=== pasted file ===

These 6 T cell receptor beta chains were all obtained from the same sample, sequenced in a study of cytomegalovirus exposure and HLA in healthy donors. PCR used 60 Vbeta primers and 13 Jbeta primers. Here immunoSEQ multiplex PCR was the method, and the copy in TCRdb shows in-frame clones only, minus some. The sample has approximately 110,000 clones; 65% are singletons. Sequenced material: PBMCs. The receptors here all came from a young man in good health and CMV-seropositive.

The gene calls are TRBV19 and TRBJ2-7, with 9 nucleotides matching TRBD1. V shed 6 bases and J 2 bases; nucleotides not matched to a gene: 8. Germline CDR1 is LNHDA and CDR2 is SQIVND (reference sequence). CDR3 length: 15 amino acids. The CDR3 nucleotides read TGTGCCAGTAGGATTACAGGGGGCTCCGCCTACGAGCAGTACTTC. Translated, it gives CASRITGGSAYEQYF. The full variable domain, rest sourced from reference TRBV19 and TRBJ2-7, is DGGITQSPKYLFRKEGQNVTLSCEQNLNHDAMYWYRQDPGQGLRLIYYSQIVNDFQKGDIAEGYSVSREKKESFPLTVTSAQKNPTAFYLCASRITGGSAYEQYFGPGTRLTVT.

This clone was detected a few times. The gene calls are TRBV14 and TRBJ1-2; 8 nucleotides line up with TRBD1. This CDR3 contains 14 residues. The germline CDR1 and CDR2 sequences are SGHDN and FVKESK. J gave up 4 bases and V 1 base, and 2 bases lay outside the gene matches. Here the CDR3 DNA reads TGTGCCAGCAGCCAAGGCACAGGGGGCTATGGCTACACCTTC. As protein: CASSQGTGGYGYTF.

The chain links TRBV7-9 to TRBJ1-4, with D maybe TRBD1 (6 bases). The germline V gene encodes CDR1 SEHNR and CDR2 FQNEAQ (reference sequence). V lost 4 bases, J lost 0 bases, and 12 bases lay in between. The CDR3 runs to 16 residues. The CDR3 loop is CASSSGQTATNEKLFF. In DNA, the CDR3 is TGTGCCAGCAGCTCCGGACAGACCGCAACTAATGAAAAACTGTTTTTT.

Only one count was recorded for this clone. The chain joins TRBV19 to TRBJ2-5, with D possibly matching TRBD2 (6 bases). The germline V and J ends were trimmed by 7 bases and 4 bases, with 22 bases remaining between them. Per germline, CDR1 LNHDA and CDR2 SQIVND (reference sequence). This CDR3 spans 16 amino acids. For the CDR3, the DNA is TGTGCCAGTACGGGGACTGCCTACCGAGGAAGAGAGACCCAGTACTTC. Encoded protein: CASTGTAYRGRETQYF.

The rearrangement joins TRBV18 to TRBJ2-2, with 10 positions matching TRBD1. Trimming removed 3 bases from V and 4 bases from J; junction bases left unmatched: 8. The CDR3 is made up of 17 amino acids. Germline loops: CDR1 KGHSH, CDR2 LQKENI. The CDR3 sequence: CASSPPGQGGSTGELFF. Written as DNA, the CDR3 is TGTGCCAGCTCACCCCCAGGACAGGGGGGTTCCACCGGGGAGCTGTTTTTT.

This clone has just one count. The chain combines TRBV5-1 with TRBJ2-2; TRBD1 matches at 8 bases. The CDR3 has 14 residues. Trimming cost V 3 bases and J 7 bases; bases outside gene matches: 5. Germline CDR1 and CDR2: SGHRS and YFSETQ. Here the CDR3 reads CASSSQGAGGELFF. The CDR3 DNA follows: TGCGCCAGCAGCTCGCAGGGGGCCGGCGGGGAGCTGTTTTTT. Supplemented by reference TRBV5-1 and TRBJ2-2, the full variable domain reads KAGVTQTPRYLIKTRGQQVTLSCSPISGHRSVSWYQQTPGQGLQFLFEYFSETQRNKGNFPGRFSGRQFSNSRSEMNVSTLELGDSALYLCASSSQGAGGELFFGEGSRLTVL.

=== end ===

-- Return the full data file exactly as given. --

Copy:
These 6 T cell receptor beta chains were all obtained from the same sample, sequenced in a study of cytomegalovirus exposure and HLA in healthy donors. PCR used 60 Vbeta primers and 13 Jbeta primers. Here immunoSEQ multiplex PCR was the method, and the copy in TCRdb shows in-frame clones only, minus some. The sample has approximately 110,000 clones; 65% are singletons. Sequenced material: PBMCs. The receptors here all came from a young man in good health and CMV-seropositive.

The gene calls are TRBV19 and TRBJ2-7, with 9 nucleotides matching TRBD1. V shed 6 bases and J 2 bases; nucleotides not matched to a gene: 8. Germline CDR1 is LNHDA and CDR2 is SQIVND (reference sequence). CDR3 length: 15 amino acids. The CDR3 nucleotides read TGTGCCAGTAGGATTACAGGGGGCTCCGCCTACGAGCAGTACTTC. Translated, it gives CASRITGGSAYEQYF. The full variable domain, rest sourced from reference TRBV19 and TRBJ2-7, is DGGITQSPKYLFRKEGQNVTLSCEQNLNHDAMYWYRQDPGQGLRLIYYSQIVNDFQKGDIAEGYSVSREKKESFPLTVTSAQKNPTAFYLCASRITGGSAYEQYFGPGTRLTVT.

This clone was detected a few times. The gene calls are TRBV14 and TRBJ1-2; 8 nucleotides line up with TRBD1. This CDR3 contains 14 residues. The germline CDR1 and CDR2 sequences are SGHDN and FVKESK. J gave up 4 bases and V 1 base, and 2 bases lay outside the gene matches. Here the CDR3 DNA reads TGTGCCAGCAGCCAAGGCACAGGGGGCTATGGCTACACCTTC. As protein: CASSQGTGGYGYTF.

The chain links TRBV7-9 to TRBJ1-4, with D maybe TRBD1 (6 bases). The germline V gene encodes CDR1 SEHNR and CDR2 FQNEAQ (reference sequence). V lost 4 bases, J lost 0 bases, and 12 bases lay in between. The CDR3 runs to 16 residues. The CDR3 loop is CASSSGQTATNEKLFF. In DNA, the CDR3 is TGTGCCAGCAGCTCCGGACAGACCGCAACTAATGAAAAACTGTTTTTT.

Only one count was recorded for this clone. The chain joins TRBV19 to TRBJ2-5, with D possibly matching TRBD2 (6 bases). The germline V and J ends were trimmed by 7 bases and 4 bases, with 22 bases remaining between them. Per germline, CDR1 LNHDA and CDR2 SQIVND (reference sequence). This CDR3 spans 16 amino acids. For the CDR3, the DNA is TGTGCCAGTACGGGGACTGCCTACCGAGGAAGAGAGACCCAGTACTTC. Encoded protein: CASTGTAYRGRETQYF.

The rearrangement joins TRBV18 to TRBJ2-2, with 10 positions matching TRBD1. Trimming removed 3 bases from V and 4 bases from J; junction bases left unmatched: 8. The CDR3 is made up of 17 amino acids. Germline loops: CDR1 KGHSH, CDR2 LQKENI. The CDR3 sequence: CASSPPGQGGSTGELFF. Written as DNA, the CDR3 is TGTGCCAGCTCACCCCCAGGACAGGGGGGTTCCACCGGGGAGCTGTTTTTT.

This clone has just one count. The chain combines TRBV5-1 with TRBJ2-2; TRBD1 matches at 8 bases. The CDR3 has 14 residues. Trimming cost V 3 bases and J 7 bases; bases outside gene matches: 5. Germline CDR1 and CDR2: SGHRS and YFSETQ. Here the CDR3 reads CASSSQGAGGELFF. The CDR3 DNA follows: TGCGCCAGCAGCTCGCAGGGGGCCGGCGGGGAGCTGTTTTTT. Supplemented by reference TRBV5-1 and TRBJ2-2, the full variable domain reads KAGVTQTPRYLIKTRGQQVTLSCSPISGHRSVSWYQQTPGQGLQFLFEYFSETQRNKGNFPGRFSGRQFSNSRSEMNVSTLELGDSALYLCASSSQGAGGELFFGEGSRLTVL.